It seems Robert Wilson was a keeper of the beacon in 1805. Running short of food in his hut he set off in a snowstorm to re-provision and perished. Details can be read (I think) on the photo below. 

I spent some time trying to find Wilson's grave but after tiresome struggling about in deep heather gave it up as bad job.

When I had parked at the car park there was just me and one other car. Three quarters of an hour later when I returned the car park was full, a party of ramblers were just setting off.

I was able to park at the  dam wall of Ponden reservoir. I seem to be cherry-picking parts of the Pennine Way recently and I followed it again up to High Withins of Brontë fame, see photos below. I have passed through this ruin several times  but today diverted to the trig on Delf Hill above. Here there were  carpets of purple heather in bloom in all directions, a sight that always uplifts my spirit. I descended by a slightly different route before rejoining the PW and then, having carried my food and flask all the way there and back lunched in the car.

Ascent to Wolf Stones, after a short drive was from a tiny lay-by within thirty yards of the footpath leaving the road. Further up this narrow road with limited chance to park was another small lay-by which I used with Bowland Climber when we were walking the Brontë Way.

I met A couple on the way to Cowling embarked on the Pennine Way and then a chap on his own. All my recent encounters on the PW have underlined my view of what a truly classic walk this .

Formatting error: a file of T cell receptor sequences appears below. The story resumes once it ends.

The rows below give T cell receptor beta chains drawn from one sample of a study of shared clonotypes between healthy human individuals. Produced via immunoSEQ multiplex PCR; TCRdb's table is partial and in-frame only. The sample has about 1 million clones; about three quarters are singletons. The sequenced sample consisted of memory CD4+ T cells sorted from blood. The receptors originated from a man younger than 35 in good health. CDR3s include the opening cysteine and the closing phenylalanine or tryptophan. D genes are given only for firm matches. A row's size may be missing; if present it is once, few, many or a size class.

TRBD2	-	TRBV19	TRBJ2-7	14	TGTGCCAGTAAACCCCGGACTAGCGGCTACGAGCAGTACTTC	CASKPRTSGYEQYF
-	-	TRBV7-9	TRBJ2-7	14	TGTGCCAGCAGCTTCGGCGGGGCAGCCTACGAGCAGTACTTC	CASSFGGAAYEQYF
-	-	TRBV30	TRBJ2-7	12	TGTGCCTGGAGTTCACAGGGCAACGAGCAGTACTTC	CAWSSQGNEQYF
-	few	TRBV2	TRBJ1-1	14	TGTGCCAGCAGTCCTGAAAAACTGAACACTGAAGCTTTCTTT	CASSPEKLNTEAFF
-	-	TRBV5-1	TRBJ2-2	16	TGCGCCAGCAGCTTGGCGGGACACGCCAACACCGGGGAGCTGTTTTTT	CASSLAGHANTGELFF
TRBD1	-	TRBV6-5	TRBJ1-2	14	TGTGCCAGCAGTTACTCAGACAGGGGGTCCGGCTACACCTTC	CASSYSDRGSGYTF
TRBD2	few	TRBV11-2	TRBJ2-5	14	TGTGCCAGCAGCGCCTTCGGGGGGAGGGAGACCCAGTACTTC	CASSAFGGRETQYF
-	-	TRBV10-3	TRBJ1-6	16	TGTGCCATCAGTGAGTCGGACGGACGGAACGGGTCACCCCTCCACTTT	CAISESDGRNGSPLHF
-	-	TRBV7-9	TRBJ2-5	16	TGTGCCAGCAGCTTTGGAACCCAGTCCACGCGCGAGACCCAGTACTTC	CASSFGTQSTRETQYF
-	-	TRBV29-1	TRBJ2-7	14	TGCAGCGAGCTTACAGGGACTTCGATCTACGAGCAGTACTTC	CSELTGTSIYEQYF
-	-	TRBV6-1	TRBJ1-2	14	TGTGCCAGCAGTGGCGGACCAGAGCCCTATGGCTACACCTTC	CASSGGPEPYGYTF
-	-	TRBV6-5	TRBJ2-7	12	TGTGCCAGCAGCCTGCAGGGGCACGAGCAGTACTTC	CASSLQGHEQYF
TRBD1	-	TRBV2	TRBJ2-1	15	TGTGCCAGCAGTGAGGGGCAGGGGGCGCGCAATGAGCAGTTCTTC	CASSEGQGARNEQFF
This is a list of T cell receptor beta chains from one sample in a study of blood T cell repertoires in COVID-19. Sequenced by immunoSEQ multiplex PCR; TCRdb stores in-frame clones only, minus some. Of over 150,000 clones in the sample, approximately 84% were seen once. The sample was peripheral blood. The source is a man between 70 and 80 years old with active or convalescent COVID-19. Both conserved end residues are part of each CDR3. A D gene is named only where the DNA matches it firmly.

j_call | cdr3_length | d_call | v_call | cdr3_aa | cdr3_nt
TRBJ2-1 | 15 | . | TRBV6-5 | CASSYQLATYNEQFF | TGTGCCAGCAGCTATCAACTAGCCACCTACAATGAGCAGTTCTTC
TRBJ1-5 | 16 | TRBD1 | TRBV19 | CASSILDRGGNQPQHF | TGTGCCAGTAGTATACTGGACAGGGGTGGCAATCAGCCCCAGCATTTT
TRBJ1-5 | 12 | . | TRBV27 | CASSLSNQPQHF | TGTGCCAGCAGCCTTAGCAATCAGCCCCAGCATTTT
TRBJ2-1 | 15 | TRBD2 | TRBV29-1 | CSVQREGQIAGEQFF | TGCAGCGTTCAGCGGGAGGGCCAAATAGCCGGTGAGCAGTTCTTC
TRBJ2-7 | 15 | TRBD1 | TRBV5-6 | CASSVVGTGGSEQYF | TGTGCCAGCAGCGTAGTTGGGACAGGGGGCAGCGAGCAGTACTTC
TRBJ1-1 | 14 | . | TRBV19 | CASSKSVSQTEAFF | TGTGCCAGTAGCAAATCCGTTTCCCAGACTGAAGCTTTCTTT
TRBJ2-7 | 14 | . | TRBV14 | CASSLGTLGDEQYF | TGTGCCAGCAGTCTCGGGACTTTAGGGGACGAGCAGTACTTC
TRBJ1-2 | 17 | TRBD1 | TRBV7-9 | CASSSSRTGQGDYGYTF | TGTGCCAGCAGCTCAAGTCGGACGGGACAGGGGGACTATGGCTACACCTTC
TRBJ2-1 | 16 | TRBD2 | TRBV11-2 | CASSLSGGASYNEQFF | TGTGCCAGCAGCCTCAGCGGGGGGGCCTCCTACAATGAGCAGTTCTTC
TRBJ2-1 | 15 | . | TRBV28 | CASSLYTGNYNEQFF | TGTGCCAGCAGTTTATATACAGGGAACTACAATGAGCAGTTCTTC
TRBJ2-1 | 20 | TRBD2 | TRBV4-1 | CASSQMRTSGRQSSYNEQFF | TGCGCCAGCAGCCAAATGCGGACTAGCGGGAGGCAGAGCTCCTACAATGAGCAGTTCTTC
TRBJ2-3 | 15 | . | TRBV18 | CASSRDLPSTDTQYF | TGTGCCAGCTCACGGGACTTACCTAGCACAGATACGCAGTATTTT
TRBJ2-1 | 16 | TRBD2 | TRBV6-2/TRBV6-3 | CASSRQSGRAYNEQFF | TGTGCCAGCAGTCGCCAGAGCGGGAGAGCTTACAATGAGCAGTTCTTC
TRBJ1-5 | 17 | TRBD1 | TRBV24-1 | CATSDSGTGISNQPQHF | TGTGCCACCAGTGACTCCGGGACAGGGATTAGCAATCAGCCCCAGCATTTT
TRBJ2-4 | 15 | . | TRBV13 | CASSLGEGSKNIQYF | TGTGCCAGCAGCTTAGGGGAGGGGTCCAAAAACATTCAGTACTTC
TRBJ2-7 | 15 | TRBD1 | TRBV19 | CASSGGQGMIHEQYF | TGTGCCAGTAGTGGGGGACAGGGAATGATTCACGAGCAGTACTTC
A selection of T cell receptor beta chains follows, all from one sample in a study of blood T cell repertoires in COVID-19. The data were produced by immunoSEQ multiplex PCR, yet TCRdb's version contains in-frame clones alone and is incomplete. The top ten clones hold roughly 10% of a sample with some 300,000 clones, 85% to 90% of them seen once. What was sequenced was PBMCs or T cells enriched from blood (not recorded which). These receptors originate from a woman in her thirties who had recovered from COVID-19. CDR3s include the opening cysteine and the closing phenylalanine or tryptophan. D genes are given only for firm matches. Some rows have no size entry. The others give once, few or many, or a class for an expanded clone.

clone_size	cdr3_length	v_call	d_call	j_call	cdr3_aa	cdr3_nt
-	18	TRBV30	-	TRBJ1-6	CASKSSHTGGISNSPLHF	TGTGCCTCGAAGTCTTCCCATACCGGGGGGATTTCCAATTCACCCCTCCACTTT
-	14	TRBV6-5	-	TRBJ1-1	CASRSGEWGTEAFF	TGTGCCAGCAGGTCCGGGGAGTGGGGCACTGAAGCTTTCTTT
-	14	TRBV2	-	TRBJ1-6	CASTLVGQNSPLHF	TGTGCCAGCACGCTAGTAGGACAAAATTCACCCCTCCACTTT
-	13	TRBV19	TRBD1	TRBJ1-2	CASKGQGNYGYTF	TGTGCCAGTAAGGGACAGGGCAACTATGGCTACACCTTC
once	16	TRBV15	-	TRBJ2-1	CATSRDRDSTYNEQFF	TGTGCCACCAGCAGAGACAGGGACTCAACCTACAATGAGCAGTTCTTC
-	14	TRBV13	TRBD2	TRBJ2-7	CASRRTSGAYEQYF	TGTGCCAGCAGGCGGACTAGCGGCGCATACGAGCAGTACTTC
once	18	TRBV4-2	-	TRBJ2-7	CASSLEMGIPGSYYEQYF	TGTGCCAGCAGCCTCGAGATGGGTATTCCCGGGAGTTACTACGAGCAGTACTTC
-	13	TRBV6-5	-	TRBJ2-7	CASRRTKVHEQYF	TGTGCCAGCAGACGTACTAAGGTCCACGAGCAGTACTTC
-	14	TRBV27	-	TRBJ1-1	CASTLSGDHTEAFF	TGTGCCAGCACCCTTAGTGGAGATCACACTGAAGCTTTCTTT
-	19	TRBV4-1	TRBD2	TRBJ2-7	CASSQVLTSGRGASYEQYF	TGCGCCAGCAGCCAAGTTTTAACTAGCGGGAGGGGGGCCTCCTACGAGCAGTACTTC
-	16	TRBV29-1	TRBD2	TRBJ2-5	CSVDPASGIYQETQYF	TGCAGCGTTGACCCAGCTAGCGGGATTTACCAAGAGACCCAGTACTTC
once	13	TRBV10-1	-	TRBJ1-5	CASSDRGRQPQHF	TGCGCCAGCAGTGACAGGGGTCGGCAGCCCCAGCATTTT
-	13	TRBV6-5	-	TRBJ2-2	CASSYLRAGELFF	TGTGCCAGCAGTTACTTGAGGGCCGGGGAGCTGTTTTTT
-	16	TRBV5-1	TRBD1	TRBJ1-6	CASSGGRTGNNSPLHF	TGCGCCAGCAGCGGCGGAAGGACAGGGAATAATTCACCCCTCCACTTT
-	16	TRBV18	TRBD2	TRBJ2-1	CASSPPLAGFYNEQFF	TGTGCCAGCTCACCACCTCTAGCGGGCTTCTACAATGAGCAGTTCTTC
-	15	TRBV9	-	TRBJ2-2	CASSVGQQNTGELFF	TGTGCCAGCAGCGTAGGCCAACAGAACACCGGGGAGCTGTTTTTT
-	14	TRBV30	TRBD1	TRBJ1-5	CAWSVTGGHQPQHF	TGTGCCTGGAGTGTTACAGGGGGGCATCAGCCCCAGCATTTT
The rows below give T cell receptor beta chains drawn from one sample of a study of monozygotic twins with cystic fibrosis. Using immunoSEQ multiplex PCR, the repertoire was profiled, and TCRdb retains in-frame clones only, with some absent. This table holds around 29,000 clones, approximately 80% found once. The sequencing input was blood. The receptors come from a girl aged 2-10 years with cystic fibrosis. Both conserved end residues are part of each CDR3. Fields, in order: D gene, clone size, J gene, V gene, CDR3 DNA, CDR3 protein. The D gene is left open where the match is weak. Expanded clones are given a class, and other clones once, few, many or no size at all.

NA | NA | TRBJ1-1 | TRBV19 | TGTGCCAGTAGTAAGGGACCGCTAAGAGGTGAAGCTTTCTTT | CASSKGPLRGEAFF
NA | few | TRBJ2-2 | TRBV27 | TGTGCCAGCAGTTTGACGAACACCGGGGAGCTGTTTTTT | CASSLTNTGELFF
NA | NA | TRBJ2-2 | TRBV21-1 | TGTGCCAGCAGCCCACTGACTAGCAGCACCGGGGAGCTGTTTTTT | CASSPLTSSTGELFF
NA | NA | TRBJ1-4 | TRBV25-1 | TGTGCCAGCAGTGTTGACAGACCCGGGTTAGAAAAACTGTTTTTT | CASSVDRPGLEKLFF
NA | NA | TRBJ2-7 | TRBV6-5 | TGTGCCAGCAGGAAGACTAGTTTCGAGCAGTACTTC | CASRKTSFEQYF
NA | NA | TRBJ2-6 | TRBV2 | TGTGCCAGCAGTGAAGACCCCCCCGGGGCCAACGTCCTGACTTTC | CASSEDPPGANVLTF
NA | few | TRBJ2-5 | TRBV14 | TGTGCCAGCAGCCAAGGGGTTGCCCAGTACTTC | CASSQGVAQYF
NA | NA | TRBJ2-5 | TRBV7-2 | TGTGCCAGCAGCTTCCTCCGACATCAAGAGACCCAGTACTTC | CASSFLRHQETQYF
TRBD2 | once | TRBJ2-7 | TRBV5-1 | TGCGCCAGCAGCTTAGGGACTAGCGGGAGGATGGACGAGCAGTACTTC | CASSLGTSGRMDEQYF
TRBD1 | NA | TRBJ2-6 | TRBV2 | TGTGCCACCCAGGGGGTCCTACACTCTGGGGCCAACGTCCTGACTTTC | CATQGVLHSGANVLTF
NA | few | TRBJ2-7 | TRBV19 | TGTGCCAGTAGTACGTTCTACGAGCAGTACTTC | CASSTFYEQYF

Because this day was split into a few shortish sections I had thought I would not be walking far but when I checked back home I found I had done about ten miles in all and I was well tired and am still stiff next morning as I sit and write this up.


The trig for Mickleber Hill is on the horizon left of the trees. The cows ignored me

Mickleber Hill trig about twenty yards away The detail of the fences,  electric and otherwise have not shown up well in the photo. The single line one two feet in front of the fence doesn't show at-all.

The Pennine Way is well furnished throughout with these wooden signs but they are now showing their age and are often unreadable

Pinhaw Beacon and the new toposcope

Purple heather - because I like it

Pinhaw car park - just one car when I arrived. Now full three quarters of an hour later

Whither shall I wander...

Brontë history re High Withins. I forgot to take a photo of the ruin

Delf Hill  - heather as far as you can see in all directions

Descending back to Ponden. The final trig is on the first horizon above the reservoir

Wolf Stones